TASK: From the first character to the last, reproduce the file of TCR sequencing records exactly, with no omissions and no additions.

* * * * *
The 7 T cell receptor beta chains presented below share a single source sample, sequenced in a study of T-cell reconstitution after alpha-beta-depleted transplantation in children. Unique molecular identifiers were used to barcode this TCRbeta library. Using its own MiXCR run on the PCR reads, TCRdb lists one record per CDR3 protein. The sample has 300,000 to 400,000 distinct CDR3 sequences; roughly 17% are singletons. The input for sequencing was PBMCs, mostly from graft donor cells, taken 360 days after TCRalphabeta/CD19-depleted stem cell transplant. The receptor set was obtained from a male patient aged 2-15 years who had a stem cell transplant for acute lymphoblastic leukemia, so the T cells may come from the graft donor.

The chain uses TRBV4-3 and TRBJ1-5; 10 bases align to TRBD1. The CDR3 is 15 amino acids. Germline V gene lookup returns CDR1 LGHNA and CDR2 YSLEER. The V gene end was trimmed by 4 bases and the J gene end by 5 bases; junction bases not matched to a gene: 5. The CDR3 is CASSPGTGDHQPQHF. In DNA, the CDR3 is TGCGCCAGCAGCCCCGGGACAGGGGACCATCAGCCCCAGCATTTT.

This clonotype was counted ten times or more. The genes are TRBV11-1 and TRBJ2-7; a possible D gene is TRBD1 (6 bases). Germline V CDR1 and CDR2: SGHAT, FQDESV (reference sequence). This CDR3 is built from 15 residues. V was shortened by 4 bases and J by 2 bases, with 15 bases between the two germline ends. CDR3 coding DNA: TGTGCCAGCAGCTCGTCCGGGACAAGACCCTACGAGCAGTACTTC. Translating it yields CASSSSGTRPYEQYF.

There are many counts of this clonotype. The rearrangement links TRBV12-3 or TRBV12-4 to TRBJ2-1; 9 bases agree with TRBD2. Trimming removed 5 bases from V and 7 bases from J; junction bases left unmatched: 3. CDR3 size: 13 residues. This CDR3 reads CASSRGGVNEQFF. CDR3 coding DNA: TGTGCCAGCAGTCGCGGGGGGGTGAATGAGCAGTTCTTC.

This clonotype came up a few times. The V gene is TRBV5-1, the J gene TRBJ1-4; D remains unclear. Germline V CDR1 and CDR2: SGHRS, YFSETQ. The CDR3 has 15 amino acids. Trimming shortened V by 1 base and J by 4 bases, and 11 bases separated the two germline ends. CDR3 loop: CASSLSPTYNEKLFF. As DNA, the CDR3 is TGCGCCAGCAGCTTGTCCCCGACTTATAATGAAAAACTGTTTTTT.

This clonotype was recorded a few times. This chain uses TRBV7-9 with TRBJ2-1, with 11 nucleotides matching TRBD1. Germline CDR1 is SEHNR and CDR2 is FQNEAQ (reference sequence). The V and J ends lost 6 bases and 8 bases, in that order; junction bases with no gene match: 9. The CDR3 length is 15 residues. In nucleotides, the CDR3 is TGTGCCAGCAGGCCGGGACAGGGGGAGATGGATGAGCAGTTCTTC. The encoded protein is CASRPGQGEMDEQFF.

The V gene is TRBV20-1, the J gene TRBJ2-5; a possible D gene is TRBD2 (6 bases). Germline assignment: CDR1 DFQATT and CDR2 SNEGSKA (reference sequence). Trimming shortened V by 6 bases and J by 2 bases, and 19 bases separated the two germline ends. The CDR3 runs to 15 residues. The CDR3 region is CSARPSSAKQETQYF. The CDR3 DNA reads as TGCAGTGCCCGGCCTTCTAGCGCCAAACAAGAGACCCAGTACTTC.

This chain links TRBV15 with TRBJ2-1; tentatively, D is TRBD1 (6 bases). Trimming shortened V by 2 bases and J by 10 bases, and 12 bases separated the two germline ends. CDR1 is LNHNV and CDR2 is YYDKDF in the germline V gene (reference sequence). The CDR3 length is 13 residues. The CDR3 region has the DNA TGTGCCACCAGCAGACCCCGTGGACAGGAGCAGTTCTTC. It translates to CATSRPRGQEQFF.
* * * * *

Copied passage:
The 7 T cell receptor beta chains presented below share a single source sample, sequenced in a study of T-cell reconstitution after alpha-beta-depleted transplantation in children. Unique molecular identifiers were used to barcode this TCRbeta library. Using its own MiXCR run on the PCR reads, TCRdb lists one record per CDR3 protein. The sample has 300,000 to 400,000 distinct CDR3 sequences; roughly 17% are singletons. The input for sequencing was PBMCs, mostly from graft donor cells, taken 360 days after TCRalphabeta/CD19-depleted stem cell transplant. The receptor set was obtained from a male patient aged 2-15 years who had a stem cell transplant for acute lymphoblastic leukemia, so the T cells may come from the graft donor.

The chain uses TRBV4-3 and TRBJ1-5; 10 bases align to TRBD1. The CDR3 is 15 amino acids. Germline V gene lookup returns CDR1 LGHNA and CDR2 YSLEER. The V gene end was trimmed by 4 bases and the J gene end by 5 bases; junction bases not matched to a gene: 5. The CDR3 is CASSPGTGDHQPQHF. In DNA, the CDR3 is TGCGCCAGCAGCCCCGGGACAGGGGACCATCAGCCCCAGCATTTT.

This clonotype was counted ten times or more. The genes are TRBV11-1 and TRBJ2-7; a possible D gene is TRBD1 (6 bases). Germline V CDR1 and CDR2: SGHAT, FQDESV (reference sequence). This CDR3 is built from 15 residues. V was shortened by 4 bases and J by 2 bases, with 15 bases between the two germline ends. CDR3 coding DNA: TGTGCCAGCAGCTCGTCCGGGACAAGACCCTACGAGCAGTACTTC. Translating it yields CASSSSGTRPYEQYF.

There are many counts of this clonotype. The rearrangement links TRBV12-3 or TRBV12-4 to TRBJ2-1; 9 bases agree with TRBD2. Trimming removed 5 bases from V and 7 bases from J; junction bases left unmatched: 3. CDR3 size: 13 residues. This CDR3 reads CASSRGGVNEQFF. CDR3 coding DNA: TGTGCCAGCAGTCGCGGGGGGGTGAATGAGCAGTTCTTC.

This clonotype came up a few times. The V gene is TRBV5-1, the J gene TRBJ1-4; D remains unclear. Germline V CDR1 and CDR2: SGHRS, YFSETQ. The CDR3 has 15 amino acids. Trimming shortened V by 1 base and J by 4 bases, and 11 bases separated the two germline ends. CDR3 loop: CASSLSPTYNEKLFF. As DNA, the CDR3 is TGCGCCAGCAGCTTGTCCCCGACTTATAATGAAAAACTGTTTTTT.

This clonotype was recorded a few times. This chain uses TRBV7-9 with TRBJ2-1, with 11 nucleotides matching TRBD1. Germline CDR1 is SEHNR and CDR2 is FQNEAQ (reference sequence). The V and J ends lost 6 bases and 8 bases, in that order; junction bases with no gene match: 9. The CDR3 length is 15 residues. In nucleotides, the CDR3 is TGTGCCAGCAGGCCGGGACAGGGGGAGATGGATGAGCAGTTCTTC. The encoded protein is CASRPGQGEMDEQFF.

The V gene is TRBV20-1, the J gene TRBJ2-5; a possible D gene is TRBD2 (6 bases). Germline assignment: CDR1 DFQATT and CDR2 SNEGSKA (reference sequence). Trimming shortened V by 6 bases and J by 2 bases, and 19 bases separated the two germline ends. The CDR3 runs to 15 residues. The CDR3 region is CSARPSSAKQETQYF. The CDR3 DNA reads as TGCAGTGCCCGGCCTTCTAGCGCCAAACAAGAGACCCAGTACTTC.

This chain links TRBV15 with TRBJ2-1; tentatively, D is TRBD1 (6 bases). Trimming shortened V by 2 bases and J by 10 bases, and 12 bases separated the two germline ends. CDR1 is LNHNV and CDR2 is YYDKDF in the germline V gene (reference sequence). The CDR3 length is 13 residues. The CDR3 region has the DNA TGTGCCACCAGCAGACCCCGTGGACAGGAGCAGTTCTTC. It translates to CATSRPRGQEQFF.